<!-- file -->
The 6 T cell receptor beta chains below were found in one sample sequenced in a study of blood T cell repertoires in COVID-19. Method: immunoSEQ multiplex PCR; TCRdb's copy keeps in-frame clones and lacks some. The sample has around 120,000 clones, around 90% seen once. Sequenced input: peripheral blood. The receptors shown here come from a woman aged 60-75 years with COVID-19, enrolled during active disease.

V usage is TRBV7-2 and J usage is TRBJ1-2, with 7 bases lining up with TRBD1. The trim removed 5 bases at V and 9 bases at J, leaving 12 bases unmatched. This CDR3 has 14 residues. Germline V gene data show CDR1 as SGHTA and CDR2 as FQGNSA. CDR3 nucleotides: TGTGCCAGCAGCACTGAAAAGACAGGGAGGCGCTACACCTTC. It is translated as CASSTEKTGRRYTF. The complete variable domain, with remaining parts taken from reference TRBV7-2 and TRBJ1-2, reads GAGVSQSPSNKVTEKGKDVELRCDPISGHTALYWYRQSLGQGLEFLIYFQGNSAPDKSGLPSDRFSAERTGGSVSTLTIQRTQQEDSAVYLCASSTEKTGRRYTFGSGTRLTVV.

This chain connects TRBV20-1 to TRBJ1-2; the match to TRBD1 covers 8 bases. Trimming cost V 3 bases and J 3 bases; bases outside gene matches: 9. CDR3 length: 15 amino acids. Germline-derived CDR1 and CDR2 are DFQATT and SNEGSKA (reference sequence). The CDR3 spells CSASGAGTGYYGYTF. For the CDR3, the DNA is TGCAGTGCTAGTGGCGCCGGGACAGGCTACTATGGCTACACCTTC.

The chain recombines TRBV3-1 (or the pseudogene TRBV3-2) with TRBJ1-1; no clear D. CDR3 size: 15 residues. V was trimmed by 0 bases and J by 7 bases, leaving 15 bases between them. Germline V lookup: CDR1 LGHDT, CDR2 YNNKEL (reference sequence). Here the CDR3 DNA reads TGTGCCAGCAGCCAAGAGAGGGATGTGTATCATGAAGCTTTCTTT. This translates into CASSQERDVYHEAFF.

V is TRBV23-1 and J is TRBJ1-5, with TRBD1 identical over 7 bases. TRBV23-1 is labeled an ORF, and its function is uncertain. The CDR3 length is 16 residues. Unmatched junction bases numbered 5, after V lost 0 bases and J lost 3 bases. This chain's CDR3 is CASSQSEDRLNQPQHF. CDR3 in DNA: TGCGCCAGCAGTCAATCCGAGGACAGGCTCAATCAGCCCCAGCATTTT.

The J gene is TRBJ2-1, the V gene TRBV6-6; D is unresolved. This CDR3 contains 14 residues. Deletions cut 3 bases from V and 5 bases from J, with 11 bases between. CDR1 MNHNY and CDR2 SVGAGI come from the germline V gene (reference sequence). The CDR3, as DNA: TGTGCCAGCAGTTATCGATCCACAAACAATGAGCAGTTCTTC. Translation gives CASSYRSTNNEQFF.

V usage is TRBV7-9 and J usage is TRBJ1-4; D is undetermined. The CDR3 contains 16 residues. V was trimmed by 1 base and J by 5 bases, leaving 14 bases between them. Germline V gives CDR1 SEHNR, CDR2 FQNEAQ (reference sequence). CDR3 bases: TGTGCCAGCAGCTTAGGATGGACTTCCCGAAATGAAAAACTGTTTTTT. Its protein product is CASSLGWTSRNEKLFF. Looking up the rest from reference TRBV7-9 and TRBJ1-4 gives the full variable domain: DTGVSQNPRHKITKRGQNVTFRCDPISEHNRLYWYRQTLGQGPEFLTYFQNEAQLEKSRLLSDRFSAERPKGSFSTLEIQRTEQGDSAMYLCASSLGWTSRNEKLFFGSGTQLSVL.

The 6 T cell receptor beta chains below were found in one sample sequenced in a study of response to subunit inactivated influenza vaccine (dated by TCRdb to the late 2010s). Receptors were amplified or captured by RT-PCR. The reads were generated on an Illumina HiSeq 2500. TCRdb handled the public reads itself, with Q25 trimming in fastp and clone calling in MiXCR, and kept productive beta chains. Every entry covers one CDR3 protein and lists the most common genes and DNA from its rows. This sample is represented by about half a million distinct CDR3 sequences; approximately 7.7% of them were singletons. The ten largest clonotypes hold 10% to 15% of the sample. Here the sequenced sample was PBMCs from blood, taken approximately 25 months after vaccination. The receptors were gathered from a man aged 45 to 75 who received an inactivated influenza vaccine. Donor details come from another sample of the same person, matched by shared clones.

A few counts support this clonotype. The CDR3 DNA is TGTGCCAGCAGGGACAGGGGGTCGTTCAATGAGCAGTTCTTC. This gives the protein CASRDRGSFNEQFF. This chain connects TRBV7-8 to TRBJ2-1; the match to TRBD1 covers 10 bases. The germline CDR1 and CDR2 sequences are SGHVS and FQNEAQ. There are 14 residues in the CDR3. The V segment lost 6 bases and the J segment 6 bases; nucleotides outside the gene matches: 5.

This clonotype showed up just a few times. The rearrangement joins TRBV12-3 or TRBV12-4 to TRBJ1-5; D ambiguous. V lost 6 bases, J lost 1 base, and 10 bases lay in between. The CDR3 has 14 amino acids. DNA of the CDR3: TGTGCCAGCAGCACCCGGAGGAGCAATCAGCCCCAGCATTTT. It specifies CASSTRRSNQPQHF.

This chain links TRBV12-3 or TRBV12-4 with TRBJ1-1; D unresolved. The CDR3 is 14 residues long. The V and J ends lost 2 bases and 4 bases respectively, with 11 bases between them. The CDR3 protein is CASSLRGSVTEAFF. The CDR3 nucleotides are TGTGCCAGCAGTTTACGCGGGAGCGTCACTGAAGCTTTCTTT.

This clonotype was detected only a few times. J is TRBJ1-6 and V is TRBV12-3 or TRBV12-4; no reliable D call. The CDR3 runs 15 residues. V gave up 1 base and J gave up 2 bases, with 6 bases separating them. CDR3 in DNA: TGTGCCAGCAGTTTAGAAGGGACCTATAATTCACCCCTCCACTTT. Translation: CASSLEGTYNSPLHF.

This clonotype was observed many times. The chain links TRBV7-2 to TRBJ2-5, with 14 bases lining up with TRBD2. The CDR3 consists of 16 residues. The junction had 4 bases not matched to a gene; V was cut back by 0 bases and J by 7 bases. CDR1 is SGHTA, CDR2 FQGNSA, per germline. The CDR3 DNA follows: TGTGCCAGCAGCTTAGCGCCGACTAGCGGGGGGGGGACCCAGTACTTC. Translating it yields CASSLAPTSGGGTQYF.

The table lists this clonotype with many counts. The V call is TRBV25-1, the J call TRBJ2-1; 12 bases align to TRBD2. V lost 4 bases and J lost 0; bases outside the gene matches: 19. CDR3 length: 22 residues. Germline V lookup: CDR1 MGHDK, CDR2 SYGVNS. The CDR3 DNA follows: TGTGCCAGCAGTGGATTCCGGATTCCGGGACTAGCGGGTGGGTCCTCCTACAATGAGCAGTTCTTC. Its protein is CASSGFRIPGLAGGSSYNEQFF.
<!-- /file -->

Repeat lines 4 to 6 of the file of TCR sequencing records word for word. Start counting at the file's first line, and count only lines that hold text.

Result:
The chain recombines TRBV3-1 (or the pseudogene TRBV3-2) with TRBJ1-1; no clear D. CDR3 size: 15 residues. V was trimmed by 0 bases and J by 7 bases, leaving 15 bases between them. Germline V lookup: CDR1 LGHDT, CDR2 YNNKEL (reference sequence). Here the CDR3 DNA reads TGTGCCAGCAGCCAAGAGAGGGATGTGTATCATGAAGCTTTCTTT. This translates into CASSQERDVYHEAFF.

V is TRBV23-1 and J is TRBJ1-5, with TRBD1 identical over 7 bases. TRBV23-1 is labeled an ORF, and its function is uncertain. The CDR3 length is 16 residues. Unmatched junction bases numbered 5, after V lost 0 bases and J lost 3 bases. This chain's CDR3 is CASSQSEDRLNQPQHF. CDR3 in DNA: TGCGCCAGCAGTCAATCCGAGGACAGGCTCAATCAGCCCCAGCATTTT.

The J gene is TRBJ2-1, the V gene TRBV6-6; D is unresolved. This CDR3 contains 14 residues. Deletions cut 3 bases from V and 5 bases from J, with 11 bases between. CDR1 MNHNY and CDR2 SVGAGI come from the germline V gene (reference sequence). The CDR3, as DNA: TGTGCCAGCAGTTATCGATCCACAAACAATGAGCAGTTCTTC. Translation gives CASSYRSTNNEQFF.